A brawl among adults attending a boys’ middle school basketball game in Alburgh, Vt., this week led to tragic consequences, when a man involved in the melee later died at a nearby hospital.
An autopsy has yet to determine the cause of the 60-year-old man’s death, according to the Associated Press, which reported the incident. But the tragedy shines a national spotlight on what seems to be a growing problem in youth sports: adult aggression.
Poor behavior by adults was identified as the main culprit behind a mass exodus of approximately 50,000 high school referees between 2018 and 2021, according to the National Federation of State High School Associations, an advocacy organization for high school athletics. In a nationwide survey of more than 17,000 referees in 2017 by the National Association of Sports Officials, respondents identified parents as most frequent aggressors during youth sports events.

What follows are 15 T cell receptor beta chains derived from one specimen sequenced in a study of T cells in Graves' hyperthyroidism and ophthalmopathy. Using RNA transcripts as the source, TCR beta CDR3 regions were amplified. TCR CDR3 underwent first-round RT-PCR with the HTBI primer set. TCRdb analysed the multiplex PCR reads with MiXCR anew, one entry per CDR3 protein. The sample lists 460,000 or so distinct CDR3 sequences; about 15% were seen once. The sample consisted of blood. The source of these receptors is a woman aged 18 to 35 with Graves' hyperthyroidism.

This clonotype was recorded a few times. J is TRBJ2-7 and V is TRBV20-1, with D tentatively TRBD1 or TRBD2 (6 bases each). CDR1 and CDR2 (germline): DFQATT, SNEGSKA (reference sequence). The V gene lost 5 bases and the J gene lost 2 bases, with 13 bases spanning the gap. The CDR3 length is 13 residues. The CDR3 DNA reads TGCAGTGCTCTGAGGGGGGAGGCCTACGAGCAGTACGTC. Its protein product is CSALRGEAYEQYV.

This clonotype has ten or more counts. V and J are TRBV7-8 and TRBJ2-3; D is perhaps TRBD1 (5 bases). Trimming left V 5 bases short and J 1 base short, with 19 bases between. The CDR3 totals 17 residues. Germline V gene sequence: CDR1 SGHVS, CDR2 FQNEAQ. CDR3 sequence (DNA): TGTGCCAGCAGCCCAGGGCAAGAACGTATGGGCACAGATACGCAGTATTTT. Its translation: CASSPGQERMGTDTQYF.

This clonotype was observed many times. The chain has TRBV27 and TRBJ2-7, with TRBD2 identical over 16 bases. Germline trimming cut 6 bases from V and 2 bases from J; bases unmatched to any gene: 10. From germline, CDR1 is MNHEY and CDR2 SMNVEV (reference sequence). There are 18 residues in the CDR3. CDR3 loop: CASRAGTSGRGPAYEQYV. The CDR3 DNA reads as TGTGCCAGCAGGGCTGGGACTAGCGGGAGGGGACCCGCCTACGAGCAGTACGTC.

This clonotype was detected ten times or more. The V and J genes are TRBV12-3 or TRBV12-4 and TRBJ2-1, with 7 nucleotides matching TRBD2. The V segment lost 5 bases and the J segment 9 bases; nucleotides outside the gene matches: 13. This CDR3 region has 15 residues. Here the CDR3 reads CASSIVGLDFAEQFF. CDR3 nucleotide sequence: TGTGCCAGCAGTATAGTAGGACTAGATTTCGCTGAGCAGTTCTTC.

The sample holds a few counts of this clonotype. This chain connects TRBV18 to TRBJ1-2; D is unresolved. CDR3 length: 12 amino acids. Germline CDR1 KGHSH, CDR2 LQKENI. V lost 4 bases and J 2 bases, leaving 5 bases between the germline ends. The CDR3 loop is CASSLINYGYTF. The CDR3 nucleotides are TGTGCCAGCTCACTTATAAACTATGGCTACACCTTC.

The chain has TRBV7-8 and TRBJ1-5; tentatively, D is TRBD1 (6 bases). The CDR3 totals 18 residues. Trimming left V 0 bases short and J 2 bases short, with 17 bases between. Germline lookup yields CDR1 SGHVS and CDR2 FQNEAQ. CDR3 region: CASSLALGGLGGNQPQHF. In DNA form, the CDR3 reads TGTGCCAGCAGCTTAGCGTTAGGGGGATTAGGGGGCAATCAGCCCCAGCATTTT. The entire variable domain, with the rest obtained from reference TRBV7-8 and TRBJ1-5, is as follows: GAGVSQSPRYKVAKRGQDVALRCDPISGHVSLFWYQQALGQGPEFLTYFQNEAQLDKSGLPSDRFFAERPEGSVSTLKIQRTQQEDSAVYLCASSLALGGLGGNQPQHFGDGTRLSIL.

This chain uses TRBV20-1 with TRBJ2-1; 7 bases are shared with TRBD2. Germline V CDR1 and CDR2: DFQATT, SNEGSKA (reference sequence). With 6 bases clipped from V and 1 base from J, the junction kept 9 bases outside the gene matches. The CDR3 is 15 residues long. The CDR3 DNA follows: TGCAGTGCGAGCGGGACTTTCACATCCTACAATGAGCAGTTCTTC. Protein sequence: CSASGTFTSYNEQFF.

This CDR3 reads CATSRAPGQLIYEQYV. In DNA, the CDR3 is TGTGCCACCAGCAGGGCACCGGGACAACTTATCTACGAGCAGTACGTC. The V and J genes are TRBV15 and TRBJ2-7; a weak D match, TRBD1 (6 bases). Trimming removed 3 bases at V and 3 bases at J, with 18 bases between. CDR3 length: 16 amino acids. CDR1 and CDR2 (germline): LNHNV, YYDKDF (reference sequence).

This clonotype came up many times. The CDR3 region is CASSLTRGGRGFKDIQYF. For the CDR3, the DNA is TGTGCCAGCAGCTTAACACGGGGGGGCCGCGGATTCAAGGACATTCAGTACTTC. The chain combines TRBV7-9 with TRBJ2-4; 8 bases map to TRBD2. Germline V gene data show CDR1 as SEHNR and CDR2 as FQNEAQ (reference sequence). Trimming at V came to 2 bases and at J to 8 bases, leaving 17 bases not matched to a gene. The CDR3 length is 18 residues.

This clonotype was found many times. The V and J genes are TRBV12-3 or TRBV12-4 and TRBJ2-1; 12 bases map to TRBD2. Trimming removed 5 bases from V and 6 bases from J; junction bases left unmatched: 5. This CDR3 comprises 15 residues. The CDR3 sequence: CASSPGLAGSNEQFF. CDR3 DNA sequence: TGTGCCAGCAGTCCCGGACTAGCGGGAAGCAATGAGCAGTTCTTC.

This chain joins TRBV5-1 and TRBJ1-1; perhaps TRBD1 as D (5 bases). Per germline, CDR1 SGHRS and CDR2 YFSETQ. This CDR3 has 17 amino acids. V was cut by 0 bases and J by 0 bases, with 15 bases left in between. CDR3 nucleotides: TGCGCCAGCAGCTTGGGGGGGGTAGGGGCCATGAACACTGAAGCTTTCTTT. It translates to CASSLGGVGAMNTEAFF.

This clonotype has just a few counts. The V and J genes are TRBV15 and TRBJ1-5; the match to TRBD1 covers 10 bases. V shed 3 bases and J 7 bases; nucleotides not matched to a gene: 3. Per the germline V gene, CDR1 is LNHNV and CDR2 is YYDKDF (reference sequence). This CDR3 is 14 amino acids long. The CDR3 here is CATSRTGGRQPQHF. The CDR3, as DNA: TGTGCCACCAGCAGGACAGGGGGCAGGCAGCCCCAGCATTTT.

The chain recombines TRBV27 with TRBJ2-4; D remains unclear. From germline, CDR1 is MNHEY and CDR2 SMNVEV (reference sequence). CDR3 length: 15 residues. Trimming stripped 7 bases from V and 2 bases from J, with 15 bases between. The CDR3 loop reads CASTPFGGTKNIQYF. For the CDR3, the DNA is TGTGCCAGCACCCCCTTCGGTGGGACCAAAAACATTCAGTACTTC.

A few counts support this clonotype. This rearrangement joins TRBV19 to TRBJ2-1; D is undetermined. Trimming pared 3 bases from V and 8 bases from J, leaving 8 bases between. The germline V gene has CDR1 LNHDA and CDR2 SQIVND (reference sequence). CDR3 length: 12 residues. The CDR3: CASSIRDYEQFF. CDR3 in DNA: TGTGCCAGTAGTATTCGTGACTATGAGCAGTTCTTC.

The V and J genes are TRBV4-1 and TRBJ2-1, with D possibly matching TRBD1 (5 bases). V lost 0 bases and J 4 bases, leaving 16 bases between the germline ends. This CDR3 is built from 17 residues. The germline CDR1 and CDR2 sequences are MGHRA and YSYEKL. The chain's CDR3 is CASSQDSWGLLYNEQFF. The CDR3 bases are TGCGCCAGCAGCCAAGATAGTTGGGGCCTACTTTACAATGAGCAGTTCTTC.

This escalation of adult aggression provokes questions beyond who will be left to officiate at school-sponsored sporting events. Education Week sought answers to some of those concerns, including why poor behavior among adults at youth sporting events seems so pervasive, what impact it has on students, and how schools are responding.
Why does there seem to be an uptick in adult aggression?
Psychologist Richard Weissbourd describes a combination of factors he believes are responsible for what seems to be the increasing frequency of adult aggression at youth sporting events.